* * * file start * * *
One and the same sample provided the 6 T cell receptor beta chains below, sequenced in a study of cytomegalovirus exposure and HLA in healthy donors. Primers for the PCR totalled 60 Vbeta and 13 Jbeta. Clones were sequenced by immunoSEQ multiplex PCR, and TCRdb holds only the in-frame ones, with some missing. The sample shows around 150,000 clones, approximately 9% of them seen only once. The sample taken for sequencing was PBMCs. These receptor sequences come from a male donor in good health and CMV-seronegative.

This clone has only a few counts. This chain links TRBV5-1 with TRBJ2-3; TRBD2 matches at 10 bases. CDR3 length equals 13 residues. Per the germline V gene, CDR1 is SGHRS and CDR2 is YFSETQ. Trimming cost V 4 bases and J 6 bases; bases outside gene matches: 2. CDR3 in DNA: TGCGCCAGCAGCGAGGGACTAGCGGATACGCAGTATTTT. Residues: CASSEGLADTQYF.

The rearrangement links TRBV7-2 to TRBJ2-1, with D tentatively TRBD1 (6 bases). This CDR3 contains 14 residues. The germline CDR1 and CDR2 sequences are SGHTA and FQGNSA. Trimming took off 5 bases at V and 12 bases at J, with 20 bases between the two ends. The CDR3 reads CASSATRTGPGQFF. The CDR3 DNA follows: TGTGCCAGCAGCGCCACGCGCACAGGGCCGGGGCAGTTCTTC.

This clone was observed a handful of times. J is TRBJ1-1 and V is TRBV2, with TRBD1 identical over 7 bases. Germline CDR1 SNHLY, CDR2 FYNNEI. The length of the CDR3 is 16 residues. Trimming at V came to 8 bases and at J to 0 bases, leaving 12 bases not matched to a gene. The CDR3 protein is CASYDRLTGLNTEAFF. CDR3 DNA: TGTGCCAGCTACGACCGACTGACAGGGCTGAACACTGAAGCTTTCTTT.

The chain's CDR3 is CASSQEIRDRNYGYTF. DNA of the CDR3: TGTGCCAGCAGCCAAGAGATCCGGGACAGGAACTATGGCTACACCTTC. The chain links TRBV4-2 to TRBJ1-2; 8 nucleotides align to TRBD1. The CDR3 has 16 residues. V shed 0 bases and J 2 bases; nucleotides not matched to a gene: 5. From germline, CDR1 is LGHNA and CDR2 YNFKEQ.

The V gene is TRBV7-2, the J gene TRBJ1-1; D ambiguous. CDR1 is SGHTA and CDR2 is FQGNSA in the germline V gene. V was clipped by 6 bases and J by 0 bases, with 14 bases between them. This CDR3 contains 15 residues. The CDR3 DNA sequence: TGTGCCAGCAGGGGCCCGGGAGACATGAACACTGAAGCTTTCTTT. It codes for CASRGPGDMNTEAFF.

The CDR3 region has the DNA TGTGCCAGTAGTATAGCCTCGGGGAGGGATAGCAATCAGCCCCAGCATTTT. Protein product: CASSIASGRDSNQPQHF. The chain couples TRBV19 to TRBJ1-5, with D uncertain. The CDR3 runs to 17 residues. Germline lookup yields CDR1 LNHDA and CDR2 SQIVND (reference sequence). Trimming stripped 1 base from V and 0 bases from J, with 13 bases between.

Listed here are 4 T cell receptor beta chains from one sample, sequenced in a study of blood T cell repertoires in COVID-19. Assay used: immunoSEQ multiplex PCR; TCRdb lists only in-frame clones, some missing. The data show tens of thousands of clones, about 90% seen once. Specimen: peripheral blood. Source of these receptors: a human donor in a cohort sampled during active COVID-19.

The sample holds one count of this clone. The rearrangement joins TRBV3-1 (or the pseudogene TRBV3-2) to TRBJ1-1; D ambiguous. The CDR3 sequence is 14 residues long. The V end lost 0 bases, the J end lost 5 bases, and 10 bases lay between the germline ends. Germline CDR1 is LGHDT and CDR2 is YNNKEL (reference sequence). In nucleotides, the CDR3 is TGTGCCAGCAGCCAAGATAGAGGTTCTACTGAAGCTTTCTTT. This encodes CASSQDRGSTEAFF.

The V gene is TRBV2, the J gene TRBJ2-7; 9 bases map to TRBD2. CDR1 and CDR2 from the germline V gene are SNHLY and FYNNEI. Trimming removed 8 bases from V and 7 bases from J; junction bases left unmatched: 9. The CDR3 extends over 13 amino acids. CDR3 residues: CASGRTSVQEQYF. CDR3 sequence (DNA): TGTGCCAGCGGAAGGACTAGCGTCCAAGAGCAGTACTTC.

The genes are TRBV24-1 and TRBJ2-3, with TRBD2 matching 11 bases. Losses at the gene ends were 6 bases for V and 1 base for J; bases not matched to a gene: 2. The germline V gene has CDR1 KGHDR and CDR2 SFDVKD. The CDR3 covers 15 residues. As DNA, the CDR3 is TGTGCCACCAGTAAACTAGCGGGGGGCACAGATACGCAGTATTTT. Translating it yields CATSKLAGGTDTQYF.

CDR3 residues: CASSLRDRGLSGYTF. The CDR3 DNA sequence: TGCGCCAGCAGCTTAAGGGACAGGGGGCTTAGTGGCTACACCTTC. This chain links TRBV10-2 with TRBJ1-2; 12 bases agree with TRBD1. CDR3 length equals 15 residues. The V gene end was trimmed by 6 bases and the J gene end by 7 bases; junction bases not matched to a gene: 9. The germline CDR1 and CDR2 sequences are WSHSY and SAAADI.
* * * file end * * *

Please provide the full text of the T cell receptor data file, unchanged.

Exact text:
One and the same sample provided the 6 T cell receptor beta chains below, sequenced in a study of cytomegalovirus exposure and HLA in healthy donors. Primers for the PCR totalled 60 Vbeta and 13 Jbeta. Clones were sequenced by immunoSEQ multiplex PCR, and TCRdb holds only the in-frame ones, with some missing. The sample shows around 150,000 clones, approximately 9% of them seen only once. The sample taken for sequencing was PBMCs. These receptor sequences come from a male donor in good health and CMV-seronegative.

This clone has only a few counts. This chain links TRBV5-1 with TRBJ2-3; TRBD2 matches at 10 bases. CDR3 length equals 13 residues. Per the germline V gene, CDR1 is SGHRS and CDR2 is YFSETQ. Trimming cost V 4 bases and J 6 bases; bases outside gene matches: 2. CDR3 in DNA: TGCGCCAGCAGCGAGGGACTAGCGGATACGCAGTATTTT. Residues: CASSEGLADTQYF.

The rearrangement links TRBV7-2 to TRBJ2-1, with D tentatively TRBD1 (6 bases). This CDR3 contains 14 residues. The germline CDR1 and CDR2 sequences are SGHTA and FQGNSA. Trimming took off 5 bases at V and 12 bases at J, with 20 bases between the two ends. The CDR3 reads CASSATRTGPGQFF. The CDR3 DNA follows: TGTGCCAGCAGCGCCACGCGCACAGGGCCGGGGCAGTTCTTC.

This clone was observed a handful of times. J is TRBJ1-1 and V is TRBV2, with TRBD1 identical over 7 bases. Germline CDR1 SNHLY, CDR2 FYNNEI. The length of the CDR3 is 16 residues. Trimming at V came to 8 bases and at J to 0 bases, leaving 12 bases not matched to a gene. The CDR3 protein is CASYDRLTGLNTEAFF. CDR3 DNA: TGTGCCAGCTACGACCGACTGACAGGGCTGAACACTGAAGCTTTCTTT.

The chain's CDR3 is CASSQEIRDRNYGYTF. DNA of the CDR3: TGTGCCAGCAGCCAAGAGATCCGGGACAGGAACTATGGCTACACCTTC. The chain links TRBV4-2 to TRBJ1-2; 8 nucleotides align to TRBD1. The CDR3 has 16 residues. V shed 0 bases and J 2 bases; nucleotides not matched to a gene: 5. From germline, CDR1 is LGHNA and CDR2 YNFKEQ.

The V gene is TRBV7-2, the J gene TRBJ1-1; D ambiguous. CDR1 is SGHTA and CDR2 is FQGNSA in the germline V gene. V was clipped by 6 bases and J by 0 bases, with 14 bases between them. This CDR3 contains 15 residues. The CDR3 DNA sequence: TGTGCCAGCAGGGGCCCGGGAGACATGAACACTGAAGCTTTCTTT. It codes for CASRGPGDMNTEAFF.

The CDR3 region has the DNA TGTGCCAGTAGTATAGCCTCGGGGAGGGATAGCAATCAGCCCCAGCATTTT. Protein product: CASSIASGRDSNQPQHF. The chain couples TRBV19 to TRBJ1-5, with D uncertain. The CDR3 runs to 17 residues. Germline lookup yields CDR1 LNHDA and CDR2 SQIVND (reference sequence). Trimming stripped 1 base from V and 0 bases from J, with 13 bases between.

Listed here are 4 T cell receptor beta chains from one sample, sequenced in a study of blood T cell repertoires in COVID-19. Assay used: immunoSEQ multiplex PCR; TCRdb lists only in-frame clones, some missing. The data show tens of thousands of clones, about 90% seen once. Specimen: peripheral blood. Source of these receptors: a human donor in a cohort sampled during active COVID-19.

The sample holds one count of this clone. The rearrangement joins TRBV3-1 (or the pseudogene TRBV3-2) to TRBJ1-1; D ambiguous. The CDR3 sequence is 14 residues long. The V end lost 0 bases, the J end lost 5 bases, and 10 bases lay between the germline ends. Germline CDR1 is LGHDT and CDR2 is YNNKEL (reference sequence). In nucleotides, the CDR3 is TGTGCCAGCAGCCAAGATAGAGGTTCTACTGAAGCTTTCTTT. This encodes CASSQDRGSTEAFF.

The V gene is TRBV2, the J gene TRBJ2-7; 9 bases map to TRBD2. CDR1 and CDR2 from the germline V gene are SNHLY and FYNNEI. Trimming removed 8 bases from V and 7 bases from J; junction bases left unmatched: 9. The CDR3 extends over 13 amino acids. CDR3 residues: CASGRTSVQEQYF. CDR3 sequence (DNA): TGTGCCAGCGGAAGGACTAGCGTCCAAGAGCAGTACTTC.

The genes are TRBV24-1 and TRBJ2-3, with TRBD2 matching 11 bases. Losses at the gene ends were 6 bases for V and 1 base for J; bases not matched to a gene: 2. The germline V gene has CDR1 KGHDR and CDR2 SFDVKD. The CDR3 covers 15 residues. As DNA, the CDR3 is TGTGCCACCAGTAAACTAGCGGGGGGCACAGATACGCAGTATTTT. Translating it yields CATSKLAGGTDTQYF.

CDR3 residues: CASSLRDRGLSGYTF. The CDR3 DNA sequence: TGCGCCAGCAGCTTAAGGGACAGGGGGCTTAGTGGCTACACCTTC. This chain links TRBV10-2 with TRBJ1-2; 12 bases agree with TRBD1. CDR3 length equals 15 residues. The V gene end was trimmed by 6 bases and the J gene end by 7 bases; junction bases not matched to a gene: 9. The germline CDR1 and CDR2 sequences are WSHSY and SAAADI.